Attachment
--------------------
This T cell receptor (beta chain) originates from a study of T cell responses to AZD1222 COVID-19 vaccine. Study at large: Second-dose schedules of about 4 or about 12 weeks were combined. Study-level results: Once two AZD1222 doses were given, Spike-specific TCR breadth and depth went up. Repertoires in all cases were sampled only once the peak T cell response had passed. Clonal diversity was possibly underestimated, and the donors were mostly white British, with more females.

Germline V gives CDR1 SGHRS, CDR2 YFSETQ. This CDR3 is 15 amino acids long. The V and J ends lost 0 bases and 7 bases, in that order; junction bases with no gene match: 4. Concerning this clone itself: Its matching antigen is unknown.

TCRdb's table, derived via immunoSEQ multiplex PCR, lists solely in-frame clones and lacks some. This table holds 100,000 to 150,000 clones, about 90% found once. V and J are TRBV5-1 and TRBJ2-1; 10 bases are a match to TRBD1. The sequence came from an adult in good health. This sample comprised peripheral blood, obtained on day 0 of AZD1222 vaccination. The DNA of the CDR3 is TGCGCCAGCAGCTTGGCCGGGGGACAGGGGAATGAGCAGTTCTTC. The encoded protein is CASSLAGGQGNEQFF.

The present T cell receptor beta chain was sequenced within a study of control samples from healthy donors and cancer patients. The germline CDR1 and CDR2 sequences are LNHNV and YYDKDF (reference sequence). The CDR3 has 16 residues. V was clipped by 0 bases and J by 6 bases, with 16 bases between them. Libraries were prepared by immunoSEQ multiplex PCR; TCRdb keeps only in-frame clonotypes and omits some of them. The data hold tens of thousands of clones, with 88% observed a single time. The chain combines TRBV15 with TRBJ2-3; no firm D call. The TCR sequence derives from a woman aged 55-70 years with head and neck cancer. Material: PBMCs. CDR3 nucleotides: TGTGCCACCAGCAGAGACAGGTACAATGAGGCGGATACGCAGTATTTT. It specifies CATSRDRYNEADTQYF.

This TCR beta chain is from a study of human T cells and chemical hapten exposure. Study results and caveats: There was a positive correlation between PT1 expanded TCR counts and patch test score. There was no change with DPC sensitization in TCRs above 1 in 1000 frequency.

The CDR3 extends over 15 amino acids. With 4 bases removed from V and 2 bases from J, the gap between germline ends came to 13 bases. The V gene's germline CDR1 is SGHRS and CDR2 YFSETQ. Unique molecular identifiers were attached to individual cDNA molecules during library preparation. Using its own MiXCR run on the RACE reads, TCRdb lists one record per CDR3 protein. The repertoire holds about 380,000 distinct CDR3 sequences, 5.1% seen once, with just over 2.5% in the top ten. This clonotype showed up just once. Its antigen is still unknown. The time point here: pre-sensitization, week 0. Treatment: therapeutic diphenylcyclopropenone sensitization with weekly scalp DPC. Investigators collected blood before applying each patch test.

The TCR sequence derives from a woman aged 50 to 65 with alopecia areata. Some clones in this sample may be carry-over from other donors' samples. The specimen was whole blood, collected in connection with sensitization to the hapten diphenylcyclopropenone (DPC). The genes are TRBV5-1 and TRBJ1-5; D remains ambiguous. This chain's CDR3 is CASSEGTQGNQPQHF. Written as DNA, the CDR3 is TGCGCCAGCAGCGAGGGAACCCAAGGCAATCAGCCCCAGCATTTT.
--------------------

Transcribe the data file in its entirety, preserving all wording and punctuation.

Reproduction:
This T cell receptor (beta chain) originates from a study of T cell responses to AZD1222 COVID-19 vaccine. Study at large: Second-dose schedules of about 4 or about 12 weeks were combined. Study-level results: Once two AZD1222 doses were given, Spike-specific TCR breadth and depth went up. Repertoires in all cases were sampled only once the peak T cell response had passed. Clonal diversity was possibly underestimated, and the donors were mostly white British, with more females.

Germline V gives CDR1 SGHRS, CDR2 YFSETQ. This CDR3 is 15 amino acids long. The V and J ends lost 0 bases and 7 bases, in that order; junction bases with no gene match: 4. Concerning this clone itself: Its matching antigen is unknown.

TCRdb's table, derived via immunoSEQ multiplex PCR, lists solely in-frame clones and lacks some. This table holds 100,000 to 150,000 clones, about 90% found once. V and J are TRBV5-1 and TRBJ2-1; 10 bases are a match to TRBD1. The sequence came from an adult in good health. This sample comprised peripheral blood, obtained on day 0 of AZD1222 vaccination. The DNA of the CDR3 is TGCGCCAGCAGCTTGGCCGGGGGACAGGGGAATGAGCAGTTCTTC. The encoded protein is CASSLAGGQGNEQFF.

The present T cell receptor beta chain was sequenced within a study of control samples from healthy donors and cancer patients. The germline CDR1 and CDR2 sequences are LNHNV and YYDKDF (reference sequence). The CDR3 has 16 residues. V was clipped by 0 bases and J by 6 bases, with 16 bases between them. Libraries were prepared by immunoSEQ multiplex PCR; TCRdb keeps only in-frame clonotypes and omits some of them. The data hold tens of thousands of clones, with 88% observed a single time. The chain combines TRBV15 with TRBJ2-3; no firm D call. The TCR sequence derives from a woman aged 55-70 years with head and neck cancer. Material: PBMCs. CDR3 nucleotides: TGTGCCACCAGCAGAGACAGGTACAATGAGGCGGATACGCAGTATTTT. It specifies CATSRDRYNEADTQYF.

This TCR beta chain is from a study of human T cells and chemical hapten exposure. Study results and caveats: There was a positive correlation between PT1 expanded TCR counts and patch test score. There was no change with DPC sensitization in TCRs above 1 in 1000 frequency.

The CDR3 extends over 15 amino acids. With 4 bases removed from V and 2 bases from J, the gap between germline ends came to 13 bases. The V gene's germline CDR1 is SGHRS and CDR2 YFSETQ. Unique molecular identifiers were attached to individual cDNA molecules during library preparation. Using its own MiXCR run on the RACE reads, TCRdb lists one record per CDR3 protein. The repertoire holds about 380,000 distinct CDR3 sequences, 5.1% seen once, with just over 2.5% in the top ten. This clonotype showed up just once. Its antigen is still unknown. The time point here: pre-sensitization, week 0. Treatment: therapeutic diphenylcyclopropenone sensitization with weekly scalp DPC. Investigators collected blood before applying each patch test.

The TCR sequence derives from a woman aged 50 to 65 with alopecia areata. Some clones in this sample may be carry-over from other donors' samples. The specimen was whole blood, collected in connection with sensitization to the hapten diphenylcyclopropenone (DPC). The genes are TRBV5-1 and TRBJ1-5; D remains ambiguous. This chain's CDR3 is CASSEGTQGNQPQHF. Written as DNA, the CDR3 is TGCGCCAGCAGCGAGGGAACCCAAGGCAATCAGCCCCAGCATTTT.